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Gaza ceasefire hopes alive with more talks planned

an israeli tank manoeuvres along the northern gaza strip border
An Israeli tank manoeuvres along the northern Gaza Strip border

Mediators from the U.S., Qatar and Egypt scrambled to forge a ceasefire between Israel and Hamas in their four-month-old war in the Gaza Strip after America’s top diplomat on a Middle East mission said there was still hope for a deal.

U.S. Secretary of State Antony Blinken said he saw room for negotiation, and a Palestinian Hamas delegation led by senior official Khalil Al-Hayya was due to travel on Thursday to Cairo for ceasefire talks with Egypt and Qatar.

Israeli Prime Minister Benjamin Netanyahu on Wednesday rejected Hamas’ latest offer, calling it “delusional,” and Hamas urged Palestinian armed factions to go on fighting.

“There are clearly nonstarters in what (Hamas has) put forward,” Blinken said on Wednesday at a late-night press conference in a Tel Aviv hotel, without specifying what the nonstarters were.

“But we also see space in what came back to pursue negotiations, to see if we can get to an agreement. That’s what we intend to do.”

Before heading back to the U.S., Blinken was due to hold meetings in Israel on Thursday, including with family members of hostages still held in Gaza who have clamoured for Netanyahu to make winning their freedom his top priority.

Hamas, the militant group that rules Gaza, proposed a ceasefire of 4-1/2 months, during which all hostages held in Gaza would go free, Israel would withdraw its troops from Gaza and an agreement would be reached on an end to the war.

The Hamas offer was a response to a proposal drawn up by U.S. and Israeli spy chiefs and delivered to Hamas last week by Qatari and Egyptian mediators.

Israel would be willing to let Hamas military leader Yahya Sinwar go into exile in exchange for the release of all hostages and an end to the Hamas government in Gaza, a half-dozen Israeli officials and senior advisers have told NBC News.

In response to the Hamas plan, Netanyahu renewed a pledge to destroy the Islamist movement, saying there was no alternative for Israel but to bring about its collapse.

“Surrendering to the delusional demands of Hamas … will not only not bring the release of the hostages, it will invite another massacre. It will invite a grave disaster for the state of Israel that none of our citizens is willing to accept,” the Israeli leader told reporters on Wednesday.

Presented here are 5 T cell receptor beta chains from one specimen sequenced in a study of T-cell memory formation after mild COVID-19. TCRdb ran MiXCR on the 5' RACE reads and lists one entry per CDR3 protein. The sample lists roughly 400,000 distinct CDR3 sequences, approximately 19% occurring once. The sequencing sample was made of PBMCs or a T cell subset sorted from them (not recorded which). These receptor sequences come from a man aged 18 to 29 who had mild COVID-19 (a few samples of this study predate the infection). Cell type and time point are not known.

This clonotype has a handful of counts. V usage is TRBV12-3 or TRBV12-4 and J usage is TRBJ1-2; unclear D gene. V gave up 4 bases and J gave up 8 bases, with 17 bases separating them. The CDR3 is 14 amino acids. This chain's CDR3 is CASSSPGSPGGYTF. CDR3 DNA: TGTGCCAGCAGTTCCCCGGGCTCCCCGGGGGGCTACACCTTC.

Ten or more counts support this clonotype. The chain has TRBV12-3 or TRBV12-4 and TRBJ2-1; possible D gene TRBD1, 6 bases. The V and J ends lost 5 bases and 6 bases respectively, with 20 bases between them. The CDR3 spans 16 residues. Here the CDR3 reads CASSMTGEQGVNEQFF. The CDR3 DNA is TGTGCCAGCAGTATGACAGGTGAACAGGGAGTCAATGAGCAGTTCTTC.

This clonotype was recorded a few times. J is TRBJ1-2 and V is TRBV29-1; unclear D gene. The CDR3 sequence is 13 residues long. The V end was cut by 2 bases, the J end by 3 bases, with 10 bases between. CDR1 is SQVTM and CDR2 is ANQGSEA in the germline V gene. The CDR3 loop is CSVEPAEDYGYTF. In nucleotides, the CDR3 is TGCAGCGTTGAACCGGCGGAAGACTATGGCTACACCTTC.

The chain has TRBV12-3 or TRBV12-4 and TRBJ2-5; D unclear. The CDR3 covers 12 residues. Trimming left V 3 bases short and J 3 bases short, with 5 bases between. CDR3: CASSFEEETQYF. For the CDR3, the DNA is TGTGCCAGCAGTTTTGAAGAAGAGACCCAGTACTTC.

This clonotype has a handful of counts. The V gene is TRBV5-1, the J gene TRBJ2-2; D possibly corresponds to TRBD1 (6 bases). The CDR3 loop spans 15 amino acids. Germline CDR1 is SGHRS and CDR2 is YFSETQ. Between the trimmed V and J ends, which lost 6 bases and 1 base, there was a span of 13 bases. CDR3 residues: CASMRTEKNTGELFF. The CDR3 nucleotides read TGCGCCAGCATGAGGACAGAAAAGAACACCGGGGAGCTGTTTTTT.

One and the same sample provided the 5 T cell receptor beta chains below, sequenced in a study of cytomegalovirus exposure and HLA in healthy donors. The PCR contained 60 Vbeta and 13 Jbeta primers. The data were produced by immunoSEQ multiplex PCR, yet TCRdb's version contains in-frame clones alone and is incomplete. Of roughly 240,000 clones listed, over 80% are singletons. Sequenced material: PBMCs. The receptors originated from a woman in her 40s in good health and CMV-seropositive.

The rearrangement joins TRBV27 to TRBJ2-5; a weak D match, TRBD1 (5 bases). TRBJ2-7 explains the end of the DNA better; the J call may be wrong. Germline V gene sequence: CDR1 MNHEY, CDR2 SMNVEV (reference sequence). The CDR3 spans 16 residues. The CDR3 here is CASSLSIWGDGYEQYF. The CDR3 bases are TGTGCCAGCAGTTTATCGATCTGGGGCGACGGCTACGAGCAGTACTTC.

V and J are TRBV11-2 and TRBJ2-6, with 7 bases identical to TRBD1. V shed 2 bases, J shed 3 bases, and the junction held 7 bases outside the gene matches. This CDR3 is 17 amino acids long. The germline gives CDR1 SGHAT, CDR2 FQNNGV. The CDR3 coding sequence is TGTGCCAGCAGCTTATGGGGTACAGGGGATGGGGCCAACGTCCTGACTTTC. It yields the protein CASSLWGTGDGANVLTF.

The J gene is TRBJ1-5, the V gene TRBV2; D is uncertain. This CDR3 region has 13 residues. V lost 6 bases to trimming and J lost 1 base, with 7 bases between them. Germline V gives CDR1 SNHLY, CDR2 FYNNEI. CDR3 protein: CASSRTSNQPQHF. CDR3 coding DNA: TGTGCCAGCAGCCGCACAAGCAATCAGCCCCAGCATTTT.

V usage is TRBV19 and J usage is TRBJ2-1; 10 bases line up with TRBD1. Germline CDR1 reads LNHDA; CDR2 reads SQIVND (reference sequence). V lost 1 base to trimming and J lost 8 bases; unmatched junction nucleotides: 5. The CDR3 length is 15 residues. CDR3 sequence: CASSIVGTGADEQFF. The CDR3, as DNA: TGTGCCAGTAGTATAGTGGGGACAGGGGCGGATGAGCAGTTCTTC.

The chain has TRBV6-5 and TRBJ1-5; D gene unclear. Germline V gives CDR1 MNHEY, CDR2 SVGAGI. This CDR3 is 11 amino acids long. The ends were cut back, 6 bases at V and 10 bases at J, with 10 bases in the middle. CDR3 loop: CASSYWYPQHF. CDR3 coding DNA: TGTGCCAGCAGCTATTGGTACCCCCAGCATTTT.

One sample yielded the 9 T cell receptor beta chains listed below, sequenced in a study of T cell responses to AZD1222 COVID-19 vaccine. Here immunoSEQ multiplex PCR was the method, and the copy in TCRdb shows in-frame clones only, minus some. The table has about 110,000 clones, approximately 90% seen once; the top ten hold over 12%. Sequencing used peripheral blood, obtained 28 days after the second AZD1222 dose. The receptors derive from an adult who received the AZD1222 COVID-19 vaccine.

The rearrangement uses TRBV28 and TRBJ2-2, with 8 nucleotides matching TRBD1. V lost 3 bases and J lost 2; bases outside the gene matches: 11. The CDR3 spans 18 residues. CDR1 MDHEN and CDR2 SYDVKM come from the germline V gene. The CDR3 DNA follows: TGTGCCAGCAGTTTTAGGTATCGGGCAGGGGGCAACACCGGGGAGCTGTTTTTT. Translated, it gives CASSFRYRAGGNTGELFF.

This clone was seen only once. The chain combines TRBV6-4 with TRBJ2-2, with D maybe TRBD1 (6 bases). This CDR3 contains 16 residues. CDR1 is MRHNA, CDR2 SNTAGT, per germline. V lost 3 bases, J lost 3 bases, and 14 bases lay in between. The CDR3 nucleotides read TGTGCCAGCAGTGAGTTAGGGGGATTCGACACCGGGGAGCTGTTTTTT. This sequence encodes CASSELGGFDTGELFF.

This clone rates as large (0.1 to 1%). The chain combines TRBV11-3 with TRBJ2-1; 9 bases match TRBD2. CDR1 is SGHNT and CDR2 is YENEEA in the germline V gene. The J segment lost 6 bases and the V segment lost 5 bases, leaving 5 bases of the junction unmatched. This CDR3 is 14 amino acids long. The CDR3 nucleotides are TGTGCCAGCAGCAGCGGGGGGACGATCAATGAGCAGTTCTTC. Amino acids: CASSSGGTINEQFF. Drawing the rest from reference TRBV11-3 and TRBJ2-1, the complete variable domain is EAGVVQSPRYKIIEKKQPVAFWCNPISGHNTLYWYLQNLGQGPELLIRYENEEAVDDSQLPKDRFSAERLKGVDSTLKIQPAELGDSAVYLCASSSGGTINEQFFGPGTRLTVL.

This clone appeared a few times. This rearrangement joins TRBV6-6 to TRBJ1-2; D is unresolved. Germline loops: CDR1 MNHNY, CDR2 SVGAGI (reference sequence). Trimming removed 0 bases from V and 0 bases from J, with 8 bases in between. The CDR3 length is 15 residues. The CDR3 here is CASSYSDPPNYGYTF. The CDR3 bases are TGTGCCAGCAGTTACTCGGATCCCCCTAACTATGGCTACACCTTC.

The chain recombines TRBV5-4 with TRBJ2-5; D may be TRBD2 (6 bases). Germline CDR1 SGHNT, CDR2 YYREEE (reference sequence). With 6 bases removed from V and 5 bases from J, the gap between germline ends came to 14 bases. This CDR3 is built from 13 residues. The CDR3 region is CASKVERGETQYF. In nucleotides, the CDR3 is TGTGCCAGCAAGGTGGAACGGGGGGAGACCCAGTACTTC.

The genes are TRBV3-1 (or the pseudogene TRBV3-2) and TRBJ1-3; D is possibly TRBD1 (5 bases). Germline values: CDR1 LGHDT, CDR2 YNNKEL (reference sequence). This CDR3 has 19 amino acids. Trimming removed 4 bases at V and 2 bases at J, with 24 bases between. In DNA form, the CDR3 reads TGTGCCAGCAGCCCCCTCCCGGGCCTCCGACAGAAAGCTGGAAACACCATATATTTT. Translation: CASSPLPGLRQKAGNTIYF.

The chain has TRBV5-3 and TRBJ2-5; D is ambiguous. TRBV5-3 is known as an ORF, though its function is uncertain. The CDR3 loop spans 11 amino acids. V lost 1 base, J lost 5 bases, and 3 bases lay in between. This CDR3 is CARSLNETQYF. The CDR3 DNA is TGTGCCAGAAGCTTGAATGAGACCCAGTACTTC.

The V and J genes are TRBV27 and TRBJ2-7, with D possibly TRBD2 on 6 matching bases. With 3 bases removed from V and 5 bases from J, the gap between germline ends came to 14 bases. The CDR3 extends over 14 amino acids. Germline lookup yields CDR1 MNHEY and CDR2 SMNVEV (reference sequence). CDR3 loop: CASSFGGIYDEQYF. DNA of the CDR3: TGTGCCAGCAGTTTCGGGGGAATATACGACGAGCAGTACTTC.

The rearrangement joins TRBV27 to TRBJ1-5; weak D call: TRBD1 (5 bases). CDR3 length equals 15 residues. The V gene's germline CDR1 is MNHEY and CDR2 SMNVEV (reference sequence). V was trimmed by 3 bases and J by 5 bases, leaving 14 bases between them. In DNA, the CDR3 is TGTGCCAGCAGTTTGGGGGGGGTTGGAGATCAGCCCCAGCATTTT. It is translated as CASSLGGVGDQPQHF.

“Continued military pressure is a necessary condition for the release of the hostages,” Netanyahu said.

Israel began its military offensive after Hamas militants from Gaza killed 1,200 people and took 253 hostages in southern Israel on Oct. 7.

Gaza’s health ministry says at least 27,585 Palestinians have been confirmed killed, with thousands more feared buried under rubble in Israel’s offensive since then.

In the only truce to date, lasting a week at the end of November, 110 hostages were released and Israel freed 240 Palestinian prisoners.

Netanyahu, whose domestic popularity is at rock bottom, faces public pressure to continue working with international mediators toward an agreement in Gaza.

A poll of Israelis released by a nonpartisan think-tank, the Israel Democracy Institute, this week found 51% of respondents believe recovering the hostages should be the main goal of the war, while 36% said it should be toppling Hamas.

Washington has cast the hostage and truce deal as part of plans for a wider resolution of the Middle East conflict, ultimately leading to reconciliation between Israel and Arab neighbours and creation of a Palestinian state.

Netanyahu rejects a Palestinian state, which Saudi Arabia says is a requirement for the kingdom to normalise relations with Israel.

ISRAEL EXPANDS ASSAULT ON RAFAH

Israel has recently focused on capturing Khan Younis, the main city in Gaza’s south. But last week Israel said it would expand its campaign into Rafah, where about half the enclave’s 2.3 million people are penned against the border with Egypt.

Many have relocated several times to escape Israeli attacks, and they face dire shortages of food and risk of disease.

On the ground in southern Gaza, residents said Israel stepped up its assault on Rafah in the early hours of Thursday. Israel claims Rafah is now a bastion of Hamas combat units.

Two Israeli strikes hit two houses in the area of Tel Al-Sultan in the city, residents said. Hamas media said seven people were killed and 11 injured.

Footage on Palestinian media showed frantic efforts to rush the injured to hospital. Reuters could not independently verify the details.

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